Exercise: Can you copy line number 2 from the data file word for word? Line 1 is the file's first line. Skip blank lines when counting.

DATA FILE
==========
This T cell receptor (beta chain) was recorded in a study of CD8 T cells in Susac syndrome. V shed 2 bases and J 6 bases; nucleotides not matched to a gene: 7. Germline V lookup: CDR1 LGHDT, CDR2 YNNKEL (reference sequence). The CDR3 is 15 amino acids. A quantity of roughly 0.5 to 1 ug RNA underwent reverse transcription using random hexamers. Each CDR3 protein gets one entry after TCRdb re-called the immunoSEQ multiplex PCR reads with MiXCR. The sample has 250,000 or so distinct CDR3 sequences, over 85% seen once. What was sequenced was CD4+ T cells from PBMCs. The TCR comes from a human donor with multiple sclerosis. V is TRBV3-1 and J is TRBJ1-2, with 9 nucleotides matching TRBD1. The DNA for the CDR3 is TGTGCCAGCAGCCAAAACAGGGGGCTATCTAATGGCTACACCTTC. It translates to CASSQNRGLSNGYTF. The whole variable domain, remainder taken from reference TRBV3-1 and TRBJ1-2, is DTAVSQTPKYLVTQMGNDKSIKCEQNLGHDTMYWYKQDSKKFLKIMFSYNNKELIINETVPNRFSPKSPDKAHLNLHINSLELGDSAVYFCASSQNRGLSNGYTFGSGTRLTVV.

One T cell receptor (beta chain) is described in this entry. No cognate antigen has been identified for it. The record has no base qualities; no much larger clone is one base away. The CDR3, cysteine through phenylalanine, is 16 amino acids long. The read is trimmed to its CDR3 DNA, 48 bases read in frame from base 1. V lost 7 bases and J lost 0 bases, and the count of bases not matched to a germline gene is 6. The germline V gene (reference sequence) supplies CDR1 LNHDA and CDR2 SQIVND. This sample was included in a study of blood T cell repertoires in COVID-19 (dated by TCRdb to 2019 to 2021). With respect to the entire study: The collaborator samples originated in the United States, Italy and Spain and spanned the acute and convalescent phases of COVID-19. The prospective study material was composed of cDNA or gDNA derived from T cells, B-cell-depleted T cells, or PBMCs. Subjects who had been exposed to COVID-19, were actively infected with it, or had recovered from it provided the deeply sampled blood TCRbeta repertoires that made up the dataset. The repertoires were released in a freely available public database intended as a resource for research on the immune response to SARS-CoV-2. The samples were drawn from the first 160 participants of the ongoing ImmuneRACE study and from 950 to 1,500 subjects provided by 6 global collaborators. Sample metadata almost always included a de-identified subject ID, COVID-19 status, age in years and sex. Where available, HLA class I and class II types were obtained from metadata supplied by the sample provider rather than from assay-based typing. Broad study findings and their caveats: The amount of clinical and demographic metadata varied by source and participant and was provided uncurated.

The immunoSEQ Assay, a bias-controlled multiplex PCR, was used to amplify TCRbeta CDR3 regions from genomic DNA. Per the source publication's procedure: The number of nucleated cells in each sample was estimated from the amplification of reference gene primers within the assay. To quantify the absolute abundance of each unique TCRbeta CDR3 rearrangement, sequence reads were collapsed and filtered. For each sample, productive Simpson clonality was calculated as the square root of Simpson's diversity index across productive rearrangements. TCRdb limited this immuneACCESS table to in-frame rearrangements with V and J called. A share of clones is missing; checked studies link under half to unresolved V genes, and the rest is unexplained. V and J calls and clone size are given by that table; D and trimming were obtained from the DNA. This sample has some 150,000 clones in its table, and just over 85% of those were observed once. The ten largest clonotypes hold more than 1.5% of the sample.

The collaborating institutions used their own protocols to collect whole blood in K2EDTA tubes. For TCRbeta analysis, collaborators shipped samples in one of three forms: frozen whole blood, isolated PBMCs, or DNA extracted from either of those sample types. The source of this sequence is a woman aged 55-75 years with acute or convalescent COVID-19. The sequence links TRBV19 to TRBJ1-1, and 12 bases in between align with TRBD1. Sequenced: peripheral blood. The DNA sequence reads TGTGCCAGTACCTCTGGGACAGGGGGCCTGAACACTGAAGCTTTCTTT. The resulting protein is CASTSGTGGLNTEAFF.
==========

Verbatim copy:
One T cell receptor (beta chain) is described in this entry. No cognate antigen has been identified for it. The record has no base qualities; no much larger clone is one base away. The CDR3, cysteine through phenylalanine, is 16 amino acids long. The read is trimmed to its CDR3 DNA, 48 bases read in frame from base 1. V lost 7 bases and J lost 0 bases, and the count of bases not matched to a germline gene is 6. The germline V gene (reference sequence) supplies CDR1 LNHDA and CDR2 SQIVND. This sample was included in a study of blood T cell repertoires in COVID-19 (dated by TCRdb to 2019 to 2021). With respect to the entire study: The collaborator samples originated in the United States, Italy and Spain and spanned the acute and convalescent phases of COVID-19. The prospective study material was composed of cDNA or gDNA derived from T cells, B-cell-depleted T cells, or PBMCs. Subjects who had been exposed to COVID-19, were actively infected with it, or had recovered from it provided the deeply sampled blood TCRbeta repertoires that made up the dataset. The repertoires were released in a freely available public database intended as a resource for research on the immune response to SARS-CoV-2. The samples were drawn from the first 160 participants of the ongoing ImmuneRACE study and from 950 to 1,500 subjects provided by 6 global collaborators. Sample metadata almost always included a de-identified subject ID, COVID-19 status, age in years and sex. Where available, HLA class I and class II types were obtained from metadata supplied by the sample provider rather than from assay-based typing. Broad study findings and their caveats: The amount of clinical and demographic metadata varied by source and participant and was provided uncurated.